Within the shrine complex of Shaykh Burhanuddin Gharib are the tombs of his disciples from the Kashani family. Both parents and their four sons were devoted followers of Burhanuddin. All four brothers—Burhanuddin, Majiduddin, Hammaduddin and Ruknuddin—were employed in the Tughluq administration. However their most significant contribution lies in the compilation of the conversations and teachings of Burhanuddin—Nafais ul Anfas wa Lataif al Alfaz ('Choice Sayings and Elegant Words'), Ahsan al Aqwal ('The Best of Sayings'), Gharaib al Karamat wa Ajaib al Mukashafat ('Rare Miracles and Wondrous Unveilings'), and Shamail al Ataqiya wa Dalail al Anqiya ('Virtues of the Devout and Proofs of the Pure'). Khwaja Husayn and Khwaja Usman, the father and uncle respectively of Shaykh Zaynuddin Shirazi lie buried in an imposing shrine complex south of the Hoda Hill.

 

Celebrating death anniversaries (urs) of bygone saints was an extremely popular exercise among Chishti Sufis which continues even today in the shrines of Khuldabad. The most important of these ceremonies take place in the tomb complex of Zar Zari Zar Baksh, attracting thousands of visitors. It begins on 6 Rabi al Awwal and continues for days, through a number of different events like the recitation of poems on the birth of Prophet Muhammad, special prayers, and qawwali music. The urs festival of Shaykh Burhanuddin begins on 8 Safar, and that of Shaykh Zaynuddin on 21 Rabi al Awwal. During the urs of Jalauddin Ganj-i Rawan, beginning on 26 Dhilqada, the 29th is kept especially for women to visit the shrine, offer their prayers, bathe in the Fairies’ Tank for healing, visit the tree near the tomb to collect fruits to generate fertility, before completing the exercise with a visit to the tomb of the hermaphrodite. At the urs of Khwan Bibi beginning on 21 Shaban, women regularly tie bangles and scarf on the gateway to her tomb as pledges accompanying their petitions. In another interesting ritual, visitors to the tomb of Bilgrami, drawing on his fame as a poet and brilliant writer, recite specified verses of poetry while crunching on a sugar cube, a practice that is believed to give rise to eloquent speaking and writing (Ernst 2004b:117, 119).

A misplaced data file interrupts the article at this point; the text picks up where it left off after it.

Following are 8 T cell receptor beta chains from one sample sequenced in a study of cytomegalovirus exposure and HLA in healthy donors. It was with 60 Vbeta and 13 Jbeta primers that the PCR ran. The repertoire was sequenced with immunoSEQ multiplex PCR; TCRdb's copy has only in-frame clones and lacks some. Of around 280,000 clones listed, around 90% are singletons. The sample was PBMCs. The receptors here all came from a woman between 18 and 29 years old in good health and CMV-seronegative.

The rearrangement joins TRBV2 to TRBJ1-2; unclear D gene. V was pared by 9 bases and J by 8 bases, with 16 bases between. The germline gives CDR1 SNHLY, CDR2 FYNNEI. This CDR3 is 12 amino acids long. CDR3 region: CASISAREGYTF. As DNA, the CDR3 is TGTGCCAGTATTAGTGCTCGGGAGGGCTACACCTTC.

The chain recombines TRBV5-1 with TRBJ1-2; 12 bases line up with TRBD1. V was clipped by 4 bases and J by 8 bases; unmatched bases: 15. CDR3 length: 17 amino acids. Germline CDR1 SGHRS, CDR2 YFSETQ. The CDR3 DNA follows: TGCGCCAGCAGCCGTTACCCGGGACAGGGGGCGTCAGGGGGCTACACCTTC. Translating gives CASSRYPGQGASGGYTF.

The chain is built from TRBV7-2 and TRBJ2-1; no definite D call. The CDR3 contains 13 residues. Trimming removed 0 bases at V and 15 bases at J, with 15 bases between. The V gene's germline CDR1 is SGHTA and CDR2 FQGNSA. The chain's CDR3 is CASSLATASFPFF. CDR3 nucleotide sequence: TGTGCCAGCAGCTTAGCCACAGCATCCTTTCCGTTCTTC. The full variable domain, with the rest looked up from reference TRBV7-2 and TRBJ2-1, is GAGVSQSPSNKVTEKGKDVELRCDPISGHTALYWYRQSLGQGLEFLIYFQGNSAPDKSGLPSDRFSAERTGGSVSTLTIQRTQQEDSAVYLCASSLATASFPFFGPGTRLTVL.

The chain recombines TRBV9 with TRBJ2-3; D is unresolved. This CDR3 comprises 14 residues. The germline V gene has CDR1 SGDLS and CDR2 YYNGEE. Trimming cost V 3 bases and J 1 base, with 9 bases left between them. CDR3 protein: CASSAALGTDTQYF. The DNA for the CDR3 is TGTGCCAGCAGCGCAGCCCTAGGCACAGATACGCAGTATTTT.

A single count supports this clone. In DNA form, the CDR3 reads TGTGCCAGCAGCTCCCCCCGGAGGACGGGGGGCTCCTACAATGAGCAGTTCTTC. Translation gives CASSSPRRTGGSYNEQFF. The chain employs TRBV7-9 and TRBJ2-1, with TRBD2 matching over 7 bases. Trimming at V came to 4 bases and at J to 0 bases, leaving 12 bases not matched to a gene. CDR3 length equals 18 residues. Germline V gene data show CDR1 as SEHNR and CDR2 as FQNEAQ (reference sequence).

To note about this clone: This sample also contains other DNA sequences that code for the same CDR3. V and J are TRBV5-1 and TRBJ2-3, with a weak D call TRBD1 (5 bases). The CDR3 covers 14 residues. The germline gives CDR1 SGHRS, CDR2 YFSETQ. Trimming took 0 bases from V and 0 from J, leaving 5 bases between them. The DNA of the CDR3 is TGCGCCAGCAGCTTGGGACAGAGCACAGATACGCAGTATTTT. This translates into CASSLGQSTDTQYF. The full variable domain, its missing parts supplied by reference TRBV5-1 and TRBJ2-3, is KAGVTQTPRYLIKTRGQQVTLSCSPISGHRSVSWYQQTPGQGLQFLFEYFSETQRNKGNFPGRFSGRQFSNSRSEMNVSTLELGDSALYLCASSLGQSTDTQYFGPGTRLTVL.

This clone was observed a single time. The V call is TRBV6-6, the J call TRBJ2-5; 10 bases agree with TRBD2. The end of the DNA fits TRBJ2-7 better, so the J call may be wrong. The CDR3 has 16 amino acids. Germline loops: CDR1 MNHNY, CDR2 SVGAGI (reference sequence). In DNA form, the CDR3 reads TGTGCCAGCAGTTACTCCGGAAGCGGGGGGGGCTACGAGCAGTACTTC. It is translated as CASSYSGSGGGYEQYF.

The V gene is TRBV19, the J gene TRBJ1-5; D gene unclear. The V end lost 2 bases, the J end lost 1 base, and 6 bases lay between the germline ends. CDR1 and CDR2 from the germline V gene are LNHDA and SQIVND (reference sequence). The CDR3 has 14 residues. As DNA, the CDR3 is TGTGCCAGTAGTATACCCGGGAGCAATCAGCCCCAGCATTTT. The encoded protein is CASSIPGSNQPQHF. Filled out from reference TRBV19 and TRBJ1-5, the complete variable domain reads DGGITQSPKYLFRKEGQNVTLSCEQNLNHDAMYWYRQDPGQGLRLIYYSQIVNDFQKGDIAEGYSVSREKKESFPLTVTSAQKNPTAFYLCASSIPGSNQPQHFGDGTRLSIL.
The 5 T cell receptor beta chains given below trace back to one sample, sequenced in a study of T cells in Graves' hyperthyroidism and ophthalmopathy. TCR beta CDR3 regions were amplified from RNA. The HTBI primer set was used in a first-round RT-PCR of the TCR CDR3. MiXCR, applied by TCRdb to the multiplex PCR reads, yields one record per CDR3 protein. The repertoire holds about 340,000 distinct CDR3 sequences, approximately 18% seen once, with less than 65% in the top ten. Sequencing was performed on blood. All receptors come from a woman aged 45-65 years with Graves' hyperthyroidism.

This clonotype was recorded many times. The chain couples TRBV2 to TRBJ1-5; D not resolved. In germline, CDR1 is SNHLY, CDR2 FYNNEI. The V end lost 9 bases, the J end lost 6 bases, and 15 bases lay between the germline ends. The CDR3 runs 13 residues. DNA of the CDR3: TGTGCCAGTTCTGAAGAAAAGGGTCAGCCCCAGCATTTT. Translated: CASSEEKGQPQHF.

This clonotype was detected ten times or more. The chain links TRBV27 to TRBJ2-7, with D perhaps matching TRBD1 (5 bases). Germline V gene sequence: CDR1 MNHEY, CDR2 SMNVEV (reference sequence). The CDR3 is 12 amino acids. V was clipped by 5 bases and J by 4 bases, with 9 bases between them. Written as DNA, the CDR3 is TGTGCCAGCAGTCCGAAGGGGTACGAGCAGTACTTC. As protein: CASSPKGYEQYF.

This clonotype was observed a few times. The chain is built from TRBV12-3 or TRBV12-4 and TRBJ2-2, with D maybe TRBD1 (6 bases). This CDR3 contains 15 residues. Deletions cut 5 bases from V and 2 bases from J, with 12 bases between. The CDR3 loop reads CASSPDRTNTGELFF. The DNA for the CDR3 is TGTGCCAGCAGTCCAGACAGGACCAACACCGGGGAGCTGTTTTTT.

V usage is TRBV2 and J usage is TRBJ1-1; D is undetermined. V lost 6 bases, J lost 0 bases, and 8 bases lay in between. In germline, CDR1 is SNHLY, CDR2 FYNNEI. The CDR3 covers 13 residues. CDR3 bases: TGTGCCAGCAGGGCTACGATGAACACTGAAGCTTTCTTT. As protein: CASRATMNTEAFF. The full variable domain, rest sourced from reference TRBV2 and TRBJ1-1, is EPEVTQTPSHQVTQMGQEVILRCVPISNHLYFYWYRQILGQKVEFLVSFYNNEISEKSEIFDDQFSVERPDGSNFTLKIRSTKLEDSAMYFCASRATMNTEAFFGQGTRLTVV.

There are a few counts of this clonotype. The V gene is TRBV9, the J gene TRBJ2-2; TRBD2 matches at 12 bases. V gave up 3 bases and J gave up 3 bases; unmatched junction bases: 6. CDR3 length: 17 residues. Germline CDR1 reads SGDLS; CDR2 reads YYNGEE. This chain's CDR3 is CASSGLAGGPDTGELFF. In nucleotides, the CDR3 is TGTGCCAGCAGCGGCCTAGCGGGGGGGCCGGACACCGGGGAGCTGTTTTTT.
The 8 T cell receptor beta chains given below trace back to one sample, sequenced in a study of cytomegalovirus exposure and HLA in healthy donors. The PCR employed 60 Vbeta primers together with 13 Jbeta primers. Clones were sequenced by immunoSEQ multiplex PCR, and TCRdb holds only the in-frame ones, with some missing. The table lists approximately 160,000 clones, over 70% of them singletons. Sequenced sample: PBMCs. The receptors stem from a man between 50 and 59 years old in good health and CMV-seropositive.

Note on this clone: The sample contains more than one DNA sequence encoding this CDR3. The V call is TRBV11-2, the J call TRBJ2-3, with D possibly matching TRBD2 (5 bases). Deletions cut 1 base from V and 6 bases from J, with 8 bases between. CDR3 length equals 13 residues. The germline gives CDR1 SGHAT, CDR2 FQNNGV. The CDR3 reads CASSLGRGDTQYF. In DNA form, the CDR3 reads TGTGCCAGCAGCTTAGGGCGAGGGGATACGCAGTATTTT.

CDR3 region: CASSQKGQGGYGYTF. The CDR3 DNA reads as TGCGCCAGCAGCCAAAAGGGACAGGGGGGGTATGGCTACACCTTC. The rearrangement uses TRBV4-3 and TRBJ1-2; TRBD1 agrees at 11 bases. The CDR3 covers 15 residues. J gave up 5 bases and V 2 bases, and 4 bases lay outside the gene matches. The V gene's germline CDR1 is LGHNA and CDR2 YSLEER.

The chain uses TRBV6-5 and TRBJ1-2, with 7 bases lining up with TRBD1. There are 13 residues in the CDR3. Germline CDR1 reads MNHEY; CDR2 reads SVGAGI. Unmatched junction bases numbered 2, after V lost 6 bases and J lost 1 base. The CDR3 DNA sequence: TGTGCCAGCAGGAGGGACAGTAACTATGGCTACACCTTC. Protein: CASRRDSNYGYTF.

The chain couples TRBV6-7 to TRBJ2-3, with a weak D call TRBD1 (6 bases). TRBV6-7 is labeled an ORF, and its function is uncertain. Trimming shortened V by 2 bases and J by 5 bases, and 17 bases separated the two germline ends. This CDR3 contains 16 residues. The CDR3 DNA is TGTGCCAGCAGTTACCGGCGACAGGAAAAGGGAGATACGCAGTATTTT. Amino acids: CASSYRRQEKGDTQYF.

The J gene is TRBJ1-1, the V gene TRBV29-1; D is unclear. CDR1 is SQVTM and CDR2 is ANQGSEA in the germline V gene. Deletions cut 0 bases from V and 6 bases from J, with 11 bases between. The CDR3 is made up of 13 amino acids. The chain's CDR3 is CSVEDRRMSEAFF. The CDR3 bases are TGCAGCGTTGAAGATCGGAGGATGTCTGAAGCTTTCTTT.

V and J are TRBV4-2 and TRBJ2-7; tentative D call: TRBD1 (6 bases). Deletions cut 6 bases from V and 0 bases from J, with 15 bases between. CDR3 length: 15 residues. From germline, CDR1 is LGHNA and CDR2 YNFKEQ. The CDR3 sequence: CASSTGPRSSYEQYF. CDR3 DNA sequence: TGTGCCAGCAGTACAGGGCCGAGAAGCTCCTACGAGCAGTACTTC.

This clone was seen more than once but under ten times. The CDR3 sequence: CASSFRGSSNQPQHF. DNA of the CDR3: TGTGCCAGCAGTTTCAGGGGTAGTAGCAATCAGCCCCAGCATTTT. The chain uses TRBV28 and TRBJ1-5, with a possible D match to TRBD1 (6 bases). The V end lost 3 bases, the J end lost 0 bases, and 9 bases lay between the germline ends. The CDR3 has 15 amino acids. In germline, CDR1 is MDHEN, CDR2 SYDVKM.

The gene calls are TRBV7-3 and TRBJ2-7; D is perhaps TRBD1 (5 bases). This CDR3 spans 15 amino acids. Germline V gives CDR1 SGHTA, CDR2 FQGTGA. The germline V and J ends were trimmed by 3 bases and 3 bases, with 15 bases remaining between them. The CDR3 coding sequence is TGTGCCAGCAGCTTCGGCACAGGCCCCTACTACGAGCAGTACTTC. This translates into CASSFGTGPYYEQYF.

The transfer of the capital from Delhi to Deccan in the 14th century, and the subsequent establishment of a Sufi settlement in Khuldabad through the presence of mystics, scholars and poets from north India led to the creation of a multi-layered Islamic space in the Deccan. Though primarily recognized as a thriving center of Islamic spirituality, Khuldabad needs to be understood beyond the numerous Sufi shrines, tombs and graveyards that dot its valley. The history of Sufism and its masters were deeply entangled with local traditions of Islam and other faiths, as well as with the royalty, within and beyond Khuldabad. Hence the tombs as they stand before the visitor today carry within a long history of traditions, legends, spiritual authority and royal relations constituting the multi-faceted world of Khuldabad.

 

 

References

 

Chandramouli, N., ed. 2015. Religion and Society in Peninsular India, 6th–16th Centuries CE. New Delhi: Aryan Books International.

 

Dehlvi, Sadia. 2010. Sufism the Heart of Islam. Noida: HarperCollins Publishers

 

Eaton, Richard M. 2008. A Social History of the Deccan 1300-1761, Eight Indian Lives. New Delhi: Cambridge University Press.

 

Ernst, Carl. 1996. ‘Royal Policy and Patronage of Sufi Shrines in Mughal Revenue Documents from Khuldabad’, in Medieval Deccan History: Commemoration Volume in Honour of P.M. Joshi, eds. A.R. Kulkarni, M.A. Nayeem and T.R. de Souza, pp. 76–91. Bombay: Popular Prakashan.

 

———. 2004a. Eternal Garden: Mysticism, History and Politics at a South Asian Sufi Center. New Delhi: Oxford University Press.

 

———. 2004b. ‘Khuldabad: Dargahs of Shaykh Burhanuddin Gharib and Shaykh Zainuddin Shirazi’, in Dargahs: Abodes of Saints, eds. Mumtaz Currim and George Michell, pp. 104-119. Mumbai: Marg.

 

Ernst, Carl, and Bruce Lawrence. 2002. Sufi Martyrs of Love: The Chishti Order in South Asia and Beyond. New York: Palgrave.

 

Ghani, Kashshaf. 2015. ‘Succeeding the Master: Locating Chishtia Sufis in the Political and Social Environs of Peninsular India’, in Religion and Society in Peninsular India, 6th–16th Centuries CE, ed. N. Chandramouli, pp. 216–30. New Delhi: Aryan Books International.

 

Kugle, Scott. 2009. ‘Burhnuddin Gharib: Enduring Sufi Example in the Eternal Garden of Khuldabad,’ Deccan Studies 7.2:82–111.

 

Sherwani, H.K. and P.M. Joshi, eds. 1973-74. History of Medieval Deccan (1295–1724). 2 vols. Hyderabad: The Government of Andhra Pradesh.

 

Siddiqi, Suleman. 1989. The Bahamani Sufis. Delhi: Idarah-i Adabiyat-i Delli.

 

 


[1] Ghulam Ali Azad Bilgrami, Rawdat ul-Awliya, p. 14, cited in Siddiqi (1989:41).